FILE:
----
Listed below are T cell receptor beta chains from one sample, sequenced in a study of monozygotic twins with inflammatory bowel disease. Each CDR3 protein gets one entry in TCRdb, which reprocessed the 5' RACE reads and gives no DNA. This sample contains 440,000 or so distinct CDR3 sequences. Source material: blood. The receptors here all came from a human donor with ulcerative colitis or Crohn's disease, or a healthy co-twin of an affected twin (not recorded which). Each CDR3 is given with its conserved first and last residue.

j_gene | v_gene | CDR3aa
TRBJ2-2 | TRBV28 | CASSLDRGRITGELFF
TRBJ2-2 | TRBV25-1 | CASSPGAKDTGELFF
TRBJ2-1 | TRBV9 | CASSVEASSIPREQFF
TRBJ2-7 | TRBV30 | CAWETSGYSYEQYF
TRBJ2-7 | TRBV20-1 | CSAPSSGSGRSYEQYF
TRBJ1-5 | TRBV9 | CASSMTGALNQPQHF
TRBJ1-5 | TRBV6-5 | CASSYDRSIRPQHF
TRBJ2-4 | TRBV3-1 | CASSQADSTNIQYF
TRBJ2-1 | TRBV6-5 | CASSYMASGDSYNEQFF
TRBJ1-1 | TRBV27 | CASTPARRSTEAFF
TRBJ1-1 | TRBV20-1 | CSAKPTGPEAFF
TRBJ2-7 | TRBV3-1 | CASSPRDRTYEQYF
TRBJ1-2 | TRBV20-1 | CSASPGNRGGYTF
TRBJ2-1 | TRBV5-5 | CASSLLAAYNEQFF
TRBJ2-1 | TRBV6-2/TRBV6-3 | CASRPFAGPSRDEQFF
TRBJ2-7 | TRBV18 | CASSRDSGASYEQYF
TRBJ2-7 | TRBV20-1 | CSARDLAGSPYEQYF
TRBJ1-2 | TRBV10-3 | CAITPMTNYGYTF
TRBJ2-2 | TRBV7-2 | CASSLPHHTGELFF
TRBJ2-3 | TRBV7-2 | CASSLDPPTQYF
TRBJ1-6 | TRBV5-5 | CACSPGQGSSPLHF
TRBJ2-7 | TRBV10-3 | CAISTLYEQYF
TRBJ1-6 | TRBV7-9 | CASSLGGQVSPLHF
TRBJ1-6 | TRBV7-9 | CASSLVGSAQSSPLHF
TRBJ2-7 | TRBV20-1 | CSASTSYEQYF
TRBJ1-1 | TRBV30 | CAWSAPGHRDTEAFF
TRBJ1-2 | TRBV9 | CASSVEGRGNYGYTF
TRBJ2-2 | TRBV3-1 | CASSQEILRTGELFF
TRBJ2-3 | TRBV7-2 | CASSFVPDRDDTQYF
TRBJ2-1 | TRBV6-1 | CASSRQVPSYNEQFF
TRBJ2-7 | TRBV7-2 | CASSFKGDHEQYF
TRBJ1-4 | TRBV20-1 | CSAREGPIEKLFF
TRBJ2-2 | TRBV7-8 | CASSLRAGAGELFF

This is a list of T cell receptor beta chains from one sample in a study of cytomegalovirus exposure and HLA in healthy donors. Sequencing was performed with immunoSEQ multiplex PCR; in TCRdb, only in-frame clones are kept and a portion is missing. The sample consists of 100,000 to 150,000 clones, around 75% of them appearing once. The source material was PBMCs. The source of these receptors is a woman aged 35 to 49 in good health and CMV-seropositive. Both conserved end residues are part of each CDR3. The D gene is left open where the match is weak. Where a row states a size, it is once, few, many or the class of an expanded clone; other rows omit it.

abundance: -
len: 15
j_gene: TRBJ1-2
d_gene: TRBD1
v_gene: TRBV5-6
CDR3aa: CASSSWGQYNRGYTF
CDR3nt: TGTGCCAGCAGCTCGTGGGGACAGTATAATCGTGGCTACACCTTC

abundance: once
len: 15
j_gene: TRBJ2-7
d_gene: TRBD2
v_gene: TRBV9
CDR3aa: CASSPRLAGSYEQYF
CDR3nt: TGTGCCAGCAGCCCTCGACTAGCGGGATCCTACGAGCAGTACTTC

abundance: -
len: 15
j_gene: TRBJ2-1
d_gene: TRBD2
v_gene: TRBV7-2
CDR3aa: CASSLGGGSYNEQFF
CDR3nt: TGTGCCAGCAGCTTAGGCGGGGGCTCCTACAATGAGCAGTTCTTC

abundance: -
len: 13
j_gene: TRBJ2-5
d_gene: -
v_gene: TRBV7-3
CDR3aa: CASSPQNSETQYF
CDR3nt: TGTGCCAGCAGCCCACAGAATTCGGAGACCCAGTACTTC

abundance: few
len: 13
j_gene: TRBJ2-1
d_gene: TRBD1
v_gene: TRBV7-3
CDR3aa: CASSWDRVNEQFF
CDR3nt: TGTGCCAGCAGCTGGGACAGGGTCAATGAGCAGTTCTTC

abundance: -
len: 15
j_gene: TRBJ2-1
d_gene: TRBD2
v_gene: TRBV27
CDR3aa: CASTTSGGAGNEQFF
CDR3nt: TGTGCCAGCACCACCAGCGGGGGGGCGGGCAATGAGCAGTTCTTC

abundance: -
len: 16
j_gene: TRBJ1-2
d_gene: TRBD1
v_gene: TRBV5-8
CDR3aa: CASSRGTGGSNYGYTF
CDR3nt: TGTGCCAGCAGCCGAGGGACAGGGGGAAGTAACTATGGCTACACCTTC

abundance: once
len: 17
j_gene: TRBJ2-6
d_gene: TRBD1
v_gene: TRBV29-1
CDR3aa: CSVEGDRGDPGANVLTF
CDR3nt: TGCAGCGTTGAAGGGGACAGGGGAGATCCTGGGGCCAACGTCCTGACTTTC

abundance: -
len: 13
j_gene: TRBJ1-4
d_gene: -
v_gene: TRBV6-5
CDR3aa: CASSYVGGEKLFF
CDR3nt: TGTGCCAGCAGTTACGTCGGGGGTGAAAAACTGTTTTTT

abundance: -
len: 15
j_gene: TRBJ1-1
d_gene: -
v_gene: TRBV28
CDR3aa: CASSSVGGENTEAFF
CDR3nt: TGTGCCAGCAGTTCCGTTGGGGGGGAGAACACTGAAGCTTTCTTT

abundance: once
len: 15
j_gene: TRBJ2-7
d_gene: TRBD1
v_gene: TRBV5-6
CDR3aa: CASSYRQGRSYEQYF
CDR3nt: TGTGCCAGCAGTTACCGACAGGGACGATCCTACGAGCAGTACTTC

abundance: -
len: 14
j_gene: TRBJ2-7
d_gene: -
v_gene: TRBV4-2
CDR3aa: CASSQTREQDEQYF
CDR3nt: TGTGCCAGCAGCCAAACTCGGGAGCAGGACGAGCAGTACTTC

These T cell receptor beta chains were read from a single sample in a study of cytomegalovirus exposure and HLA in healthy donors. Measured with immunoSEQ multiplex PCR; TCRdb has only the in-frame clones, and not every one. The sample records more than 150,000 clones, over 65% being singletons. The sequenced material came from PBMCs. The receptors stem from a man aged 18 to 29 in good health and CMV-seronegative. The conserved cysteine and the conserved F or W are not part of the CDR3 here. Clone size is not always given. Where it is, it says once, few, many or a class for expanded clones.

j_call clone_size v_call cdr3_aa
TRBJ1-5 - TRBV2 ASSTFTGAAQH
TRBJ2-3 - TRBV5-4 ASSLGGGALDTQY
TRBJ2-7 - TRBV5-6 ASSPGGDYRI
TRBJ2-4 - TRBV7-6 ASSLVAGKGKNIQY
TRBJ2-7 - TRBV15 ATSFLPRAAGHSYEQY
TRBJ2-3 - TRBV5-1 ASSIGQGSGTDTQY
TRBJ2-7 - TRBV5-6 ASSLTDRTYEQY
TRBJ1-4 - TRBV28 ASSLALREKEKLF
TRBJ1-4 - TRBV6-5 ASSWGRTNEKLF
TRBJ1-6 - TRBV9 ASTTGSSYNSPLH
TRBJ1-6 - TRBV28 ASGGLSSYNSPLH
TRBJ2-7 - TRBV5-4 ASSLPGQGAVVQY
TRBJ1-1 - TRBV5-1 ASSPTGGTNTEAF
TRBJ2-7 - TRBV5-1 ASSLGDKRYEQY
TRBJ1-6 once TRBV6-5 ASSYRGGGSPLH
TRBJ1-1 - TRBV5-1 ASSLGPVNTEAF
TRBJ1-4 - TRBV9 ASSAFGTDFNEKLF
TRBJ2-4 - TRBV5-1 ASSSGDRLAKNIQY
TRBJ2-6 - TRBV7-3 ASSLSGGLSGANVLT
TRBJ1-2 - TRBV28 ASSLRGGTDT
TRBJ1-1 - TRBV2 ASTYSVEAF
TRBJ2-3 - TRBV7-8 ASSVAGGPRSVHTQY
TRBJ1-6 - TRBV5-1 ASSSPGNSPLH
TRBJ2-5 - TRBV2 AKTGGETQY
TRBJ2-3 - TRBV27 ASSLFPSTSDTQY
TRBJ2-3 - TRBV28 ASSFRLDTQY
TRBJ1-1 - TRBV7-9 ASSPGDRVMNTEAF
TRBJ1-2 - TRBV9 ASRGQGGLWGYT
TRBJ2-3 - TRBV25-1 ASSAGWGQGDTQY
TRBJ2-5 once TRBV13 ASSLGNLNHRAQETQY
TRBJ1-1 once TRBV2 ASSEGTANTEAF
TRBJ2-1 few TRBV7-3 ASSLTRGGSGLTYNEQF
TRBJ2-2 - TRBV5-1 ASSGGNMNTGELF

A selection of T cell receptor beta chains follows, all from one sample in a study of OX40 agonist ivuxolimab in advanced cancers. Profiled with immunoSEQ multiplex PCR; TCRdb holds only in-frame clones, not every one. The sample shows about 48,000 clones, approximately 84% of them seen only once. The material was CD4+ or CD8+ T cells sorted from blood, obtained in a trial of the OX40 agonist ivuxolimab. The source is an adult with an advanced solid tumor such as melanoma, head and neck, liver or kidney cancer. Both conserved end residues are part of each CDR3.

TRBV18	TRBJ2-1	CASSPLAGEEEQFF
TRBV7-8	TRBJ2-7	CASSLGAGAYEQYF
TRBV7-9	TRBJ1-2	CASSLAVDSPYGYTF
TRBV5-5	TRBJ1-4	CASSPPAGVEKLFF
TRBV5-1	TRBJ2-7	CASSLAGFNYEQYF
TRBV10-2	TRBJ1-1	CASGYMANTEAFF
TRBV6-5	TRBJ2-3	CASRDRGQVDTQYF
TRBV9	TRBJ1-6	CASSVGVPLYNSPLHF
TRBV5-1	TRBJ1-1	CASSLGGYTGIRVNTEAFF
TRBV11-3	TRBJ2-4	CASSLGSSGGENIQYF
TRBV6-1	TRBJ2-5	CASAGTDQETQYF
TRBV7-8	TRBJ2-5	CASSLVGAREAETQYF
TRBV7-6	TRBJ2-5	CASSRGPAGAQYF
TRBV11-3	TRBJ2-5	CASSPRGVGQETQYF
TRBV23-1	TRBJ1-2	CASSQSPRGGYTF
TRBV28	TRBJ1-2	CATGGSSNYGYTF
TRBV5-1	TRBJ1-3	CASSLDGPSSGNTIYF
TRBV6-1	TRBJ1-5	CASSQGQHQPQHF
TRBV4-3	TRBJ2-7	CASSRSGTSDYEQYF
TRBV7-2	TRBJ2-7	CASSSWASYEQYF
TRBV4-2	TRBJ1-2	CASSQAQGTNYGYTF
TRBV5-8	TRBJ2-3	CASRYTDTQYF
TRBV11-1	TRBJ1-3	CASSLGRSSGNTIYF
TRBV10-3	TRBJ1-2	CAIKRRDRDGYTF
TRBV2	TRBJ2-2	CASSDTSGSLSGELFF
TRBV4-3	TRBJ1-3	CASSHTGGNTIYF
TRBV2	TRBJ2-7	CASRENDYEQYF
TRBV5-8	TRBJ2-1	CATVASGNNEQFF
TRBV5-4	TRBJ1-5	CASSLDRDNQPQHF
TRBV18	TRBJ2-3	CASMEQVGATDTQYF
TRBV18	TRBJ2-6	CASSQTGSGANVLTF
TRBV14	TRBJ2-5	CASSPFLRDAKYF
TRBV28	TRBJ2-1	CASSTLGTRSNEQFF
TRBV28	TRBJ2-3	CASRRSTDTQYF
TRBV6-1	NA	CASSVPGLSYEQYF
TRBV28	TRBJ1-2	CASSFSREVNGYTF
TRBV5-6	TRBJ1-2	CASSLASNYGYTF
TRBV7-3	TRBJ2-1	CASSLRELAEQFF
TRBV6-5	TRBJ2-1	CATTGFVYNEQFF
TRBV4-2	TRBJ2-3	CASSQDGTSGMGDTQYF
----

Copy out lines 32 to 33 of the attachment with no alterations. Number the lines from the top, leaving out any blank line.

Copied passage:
TRBJ2-1 | TRBV6-1 | CASSRQVPSYNEQFF
TRBJ2-7 | TRBV7-2 | CASSFKGDHEQYF